Universities and Challenging Economics
We all know that many universities have been stressed since the economic downturn of 2008. Many face declining enrollment, high debt, deferred maintenance, and inadequate endowments.
But shockwaves went through the university academic world recently when Sweet Briar College announced that it will shut its doors at the end of this academic year. Despite an endowment of around $90 million, they recognized that they were headed the wrong way.
Paul G. Rice, the chairman of the board, said he knew some would question their decision. But he responded: “We have moral and legal obligations to our students and faculties and to our staff and to our alumnae. If you take up this decision too late, you won’t be able to meet those obligations. People will carve up what’s left—and it will not be orderly, nor fair.”
One person commented about the closing of this 700-student college: “As higher education analyst Kenny Rogers once remarked, ‘You gotta know when to hold ’em, know when to fold ’em, know when to walk away, and know when to run.'”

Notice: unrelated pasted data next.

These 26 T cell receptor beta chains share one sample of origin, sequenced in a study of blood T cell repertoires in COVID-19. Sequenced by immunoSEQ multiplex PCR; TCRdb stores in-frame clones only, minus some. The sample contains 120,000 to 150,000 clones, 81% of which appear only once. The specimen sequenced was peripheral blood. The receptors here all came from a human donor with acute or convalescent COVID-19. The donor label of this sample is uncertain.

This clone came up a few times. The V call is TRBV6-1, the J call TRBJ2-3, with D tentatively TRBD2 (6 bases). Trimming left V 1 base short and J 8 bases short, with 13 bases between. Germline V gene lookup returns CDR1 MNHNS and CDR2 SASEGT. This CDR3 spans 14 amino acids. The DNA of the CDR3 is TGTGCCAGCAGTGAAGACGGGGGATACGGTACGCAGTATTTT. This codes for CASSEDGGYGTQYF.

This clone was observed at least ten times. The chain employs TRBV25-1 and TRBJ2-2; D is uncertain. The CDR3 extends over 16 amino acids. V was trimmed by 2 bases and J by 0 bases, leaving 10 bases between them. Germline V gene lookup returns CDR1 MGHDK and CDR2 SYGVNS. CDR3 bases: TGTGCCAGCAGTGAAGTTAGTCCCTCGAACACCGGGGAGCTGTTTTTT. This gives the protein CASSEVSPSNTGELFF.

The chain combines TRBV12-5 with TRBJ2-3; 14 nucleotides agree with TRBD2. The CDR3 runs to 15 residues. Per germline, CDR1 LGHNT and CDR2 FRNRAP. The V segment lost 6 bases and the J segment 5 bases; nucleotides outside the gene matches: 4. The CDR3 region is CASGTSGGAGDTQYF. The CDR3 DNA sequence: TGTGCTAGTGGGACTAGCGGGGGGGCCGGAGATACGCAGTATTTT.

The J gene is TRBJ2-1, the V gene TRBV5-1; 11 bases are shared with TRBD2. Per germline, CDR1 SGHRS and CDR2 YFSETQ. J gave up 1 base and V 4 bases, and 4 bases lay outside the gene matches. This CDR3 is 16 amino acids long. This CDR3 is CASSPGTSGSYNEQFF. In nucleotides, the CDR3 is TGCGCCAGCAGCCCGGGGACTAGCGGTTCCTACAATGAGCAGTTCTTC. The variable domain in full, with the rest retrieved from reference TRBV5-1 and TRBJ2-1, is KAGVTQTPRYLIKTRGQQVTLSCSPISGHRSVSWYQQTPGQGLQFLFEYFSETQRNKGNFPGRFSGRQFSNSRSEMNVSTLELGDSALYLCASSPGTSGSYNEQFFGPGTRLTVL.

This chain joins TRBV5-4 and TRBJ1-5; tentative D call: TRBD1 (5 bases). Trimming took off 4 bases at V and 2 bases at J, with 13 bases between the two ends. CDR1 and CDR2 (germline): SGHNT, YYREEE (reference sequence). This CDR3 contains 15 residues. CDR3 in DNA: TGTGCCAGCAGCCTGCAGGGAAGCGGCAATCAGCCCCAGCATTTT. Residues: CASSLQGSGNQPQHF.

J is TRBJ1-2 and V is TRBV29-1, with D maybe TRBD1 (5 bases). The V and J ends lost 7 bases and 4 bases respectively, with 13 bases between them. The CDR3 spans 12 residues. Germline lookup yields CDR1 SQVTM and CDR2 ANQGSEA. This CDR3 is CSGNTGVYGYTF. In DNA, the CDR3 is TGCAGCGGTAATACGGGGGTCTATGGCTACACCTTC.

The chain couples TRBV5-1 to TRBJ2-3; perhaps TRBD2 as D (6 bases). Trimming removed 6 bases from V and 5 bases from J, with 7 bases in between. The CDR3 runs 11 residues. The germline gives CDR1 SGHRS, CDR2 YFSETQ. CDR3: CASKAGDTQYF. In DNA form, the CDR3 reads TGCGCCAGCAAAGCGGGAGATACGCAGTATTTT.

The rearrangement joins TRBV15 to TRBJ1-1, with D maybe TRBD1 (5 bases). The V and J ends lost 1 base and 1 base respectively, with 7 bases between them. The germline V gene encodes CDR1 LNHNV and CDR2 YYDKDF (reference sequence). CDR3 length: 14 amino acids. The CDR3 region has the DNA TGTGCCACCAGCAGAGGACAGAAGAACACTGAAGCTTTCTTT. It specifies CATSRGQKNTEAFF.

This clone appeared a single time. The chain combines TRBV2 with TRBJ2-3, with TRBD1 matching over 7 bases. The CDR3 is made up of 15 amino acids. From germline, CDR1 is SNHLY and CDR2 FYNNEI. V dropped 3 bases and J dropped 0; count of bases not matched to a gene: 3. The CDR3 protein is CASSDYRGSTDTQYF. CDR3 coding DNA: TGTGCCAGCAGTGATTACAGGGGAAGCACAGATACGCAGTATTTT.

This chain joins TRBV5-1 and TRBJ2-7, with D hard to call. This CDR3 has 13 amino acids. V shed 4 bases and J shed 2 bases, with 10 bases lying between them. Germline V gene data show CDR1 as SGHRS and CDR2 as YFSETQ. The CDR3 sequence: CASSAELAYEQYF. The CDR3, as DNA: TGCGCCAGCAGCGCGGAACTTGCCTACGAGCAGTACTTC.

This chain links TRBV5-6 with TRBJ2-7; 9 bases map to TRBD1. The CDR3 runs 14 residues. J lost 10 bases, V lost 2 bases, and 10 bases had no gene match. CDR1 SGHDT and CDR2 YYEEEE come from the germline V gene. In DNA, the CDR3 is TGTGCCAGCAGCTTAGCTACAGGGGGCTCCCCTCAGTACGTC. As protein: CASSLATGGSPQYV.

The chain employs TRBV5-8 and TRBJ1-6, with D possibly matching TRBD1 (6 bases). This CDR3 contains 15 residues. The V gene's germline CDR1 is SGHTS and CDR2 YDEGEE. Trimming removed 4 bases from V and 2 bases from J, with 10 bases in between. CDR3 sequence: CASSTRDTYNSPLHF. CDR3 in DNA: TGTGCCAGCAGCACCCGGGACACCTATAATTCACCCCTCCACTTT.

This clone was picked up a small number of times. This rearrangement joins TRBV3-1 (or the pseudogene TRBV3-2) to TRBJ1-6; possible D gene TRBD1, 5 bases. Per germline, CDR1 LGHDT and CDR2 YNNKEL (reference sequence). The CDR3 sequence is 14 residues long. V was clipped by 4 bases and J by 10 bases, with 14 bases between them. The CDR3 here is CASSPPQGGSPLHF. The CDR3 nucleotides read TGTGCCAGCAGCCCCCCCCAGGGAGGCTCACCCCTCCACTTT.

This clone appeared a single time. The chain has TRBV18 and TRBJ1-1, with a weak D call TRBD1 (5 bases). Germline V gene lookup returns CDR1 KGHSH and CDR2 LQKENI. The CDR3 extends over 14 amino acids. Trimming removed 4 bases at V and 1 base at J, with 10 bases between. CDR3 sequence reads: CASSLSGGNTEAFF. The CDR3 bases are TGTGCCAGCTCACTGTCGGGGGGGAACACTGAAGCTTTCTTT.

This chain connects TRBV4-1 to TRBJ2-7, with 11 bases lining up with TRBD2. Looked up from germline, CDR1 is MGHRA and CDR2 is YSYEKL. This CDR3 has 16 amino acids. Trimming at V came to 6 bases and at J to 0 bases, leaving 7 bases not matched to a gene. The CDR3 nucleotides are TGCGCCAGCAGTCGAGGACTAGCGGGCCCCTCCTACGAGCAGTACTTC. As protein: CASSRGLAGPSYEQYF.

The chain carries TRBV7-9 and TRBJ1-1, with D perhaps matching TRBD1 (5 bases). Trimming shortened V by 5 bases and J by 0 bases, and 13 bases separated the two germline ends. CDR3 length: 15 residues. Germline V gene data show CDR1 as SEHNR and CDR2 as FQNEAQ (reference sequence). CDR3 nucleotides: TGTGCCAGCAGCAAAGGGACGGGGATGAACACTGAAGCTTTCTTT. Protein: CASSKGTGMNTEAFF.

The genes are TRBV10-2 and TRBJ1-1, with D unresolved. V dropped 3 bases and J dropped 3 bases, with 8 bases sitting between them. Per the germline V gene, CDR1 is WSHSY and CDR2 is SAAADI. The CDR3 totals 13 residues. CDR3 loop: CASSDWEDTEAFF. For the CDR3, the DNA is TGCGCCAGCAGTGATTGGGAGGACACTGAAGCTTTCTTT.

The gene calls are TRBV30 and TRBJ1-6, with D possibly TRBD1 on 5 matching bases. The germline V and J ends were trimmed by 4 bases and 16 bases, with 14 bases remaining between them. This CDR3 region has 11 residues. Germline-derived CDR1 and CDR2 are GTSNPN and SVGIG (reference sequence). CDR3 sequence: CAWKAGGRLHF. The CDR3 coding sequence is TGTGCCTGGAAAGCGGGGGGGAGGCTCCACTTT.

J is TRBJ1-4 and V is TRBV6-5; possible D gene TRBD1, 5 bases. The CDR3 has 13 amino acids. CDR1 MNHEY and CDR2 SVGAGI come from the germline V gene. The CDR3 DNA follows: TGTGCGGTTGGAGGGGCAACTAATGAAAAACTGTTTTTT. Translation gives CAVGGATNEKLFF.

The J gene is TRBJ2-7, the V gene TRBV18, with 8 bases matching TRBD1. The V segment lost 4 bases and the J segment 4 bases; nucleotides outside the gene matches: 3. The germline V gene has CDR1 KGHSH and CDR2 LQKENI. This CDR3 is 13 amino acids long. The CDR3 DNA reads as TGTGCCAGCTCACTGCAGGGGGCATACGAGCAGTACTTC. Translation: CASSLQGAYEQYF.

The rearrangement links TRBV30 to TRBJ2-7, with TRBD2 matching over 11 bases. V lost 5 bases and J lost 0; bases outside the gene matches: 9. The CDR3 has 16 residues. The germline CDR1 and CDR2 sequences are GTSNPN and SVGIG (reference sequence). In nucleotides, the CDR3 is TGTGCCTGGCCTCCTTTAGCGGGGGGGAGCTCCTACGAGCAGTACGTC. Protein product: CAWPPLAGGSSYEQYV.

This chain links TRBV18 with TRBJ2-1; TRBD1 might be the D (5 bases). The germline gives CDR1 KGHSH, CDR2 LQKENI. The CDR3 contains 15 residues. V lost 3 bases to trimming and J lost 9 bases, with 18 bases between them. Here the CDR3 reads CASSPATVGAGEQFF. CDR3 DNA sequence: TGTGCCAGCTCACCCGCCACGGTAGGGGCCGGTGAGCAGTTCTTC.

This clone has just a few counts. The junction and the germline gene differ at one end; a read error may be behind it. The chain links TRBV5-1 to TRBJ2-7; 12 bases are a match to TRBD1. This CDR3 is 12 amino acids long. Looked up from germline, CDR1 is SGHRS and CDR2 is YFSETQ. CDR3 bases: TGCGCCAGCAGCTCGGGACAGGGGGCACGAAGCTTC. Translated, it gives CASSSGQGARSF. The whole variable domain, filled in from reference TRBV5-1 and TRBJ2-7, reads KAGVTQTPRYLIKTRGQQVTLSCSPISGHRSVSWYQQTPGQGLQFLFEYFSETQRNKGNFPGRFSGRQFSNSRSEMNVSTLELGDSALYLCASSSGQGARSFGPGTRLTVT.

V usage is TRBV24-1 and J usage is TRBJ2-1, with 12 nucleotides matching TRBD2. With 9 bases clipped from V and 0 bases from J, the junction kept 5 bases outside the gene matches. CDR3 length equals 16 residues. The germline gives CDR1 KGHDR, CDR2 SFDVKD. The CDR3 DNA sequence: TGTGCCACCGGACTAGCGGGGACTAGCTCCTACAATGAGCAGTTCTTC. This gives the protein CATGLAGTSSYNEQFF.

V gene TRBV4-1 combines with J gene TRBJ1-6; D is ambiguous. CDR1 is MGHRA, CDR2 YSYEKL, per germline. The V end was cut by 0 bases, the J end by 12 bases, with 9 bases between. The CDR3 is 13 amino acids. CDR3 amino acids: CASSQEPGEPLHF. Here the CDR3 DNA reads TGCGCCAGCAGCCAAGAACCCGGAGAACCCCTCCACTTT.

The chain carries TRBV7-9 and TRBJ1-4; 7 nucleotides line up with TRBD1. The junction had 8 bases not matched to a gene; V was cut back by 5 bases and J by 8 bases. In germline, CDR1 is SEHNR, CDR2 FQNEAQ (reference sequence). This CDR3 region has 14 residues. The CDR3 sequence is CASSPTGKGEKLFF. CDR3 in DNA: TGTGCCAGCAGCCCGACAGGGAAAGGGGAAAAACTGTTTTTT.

It’s a challenging time to be at the helm of any university; but I’m thinking especially of the challenges of those schools associated with Churches of Christ. Imagine the challenge of maintaining student enrollment and raising funds among a group that is in long, slow decline.
Here are the current (2013) endowments as listed on Wikipedia or on the US News & World Report university website:
Pepperdine – $716 million
Abilene Christian – $331 million
Harding – $105 million
Lipscomb – $62 million
Oklahoma Christian – $59 million
Freed-Hardeman – $43 million
Faulkner – $15 million (2012)
Lubbock Christian – $14 million
York – $10 million
Ohio Valley – $1.4 million
Rochester College – not listed
Southwestern Christian – not listed
Historically, these universities—along with amazing campus ministries at many other schools—have been so important to Churches of Christ. But the challenges facing them are huge! (Keep in mind that these aren’t the only numbers that matter when predicting future viability. E.g., endowment-per-student is probably more important than endowment size itself.)
This is the place in a blog where a solution would be really nice. Of course, this is above my pay grade. But given the challenges facing universities everywhere, it would be good to invest prayer, encouragement, and $$ in their work.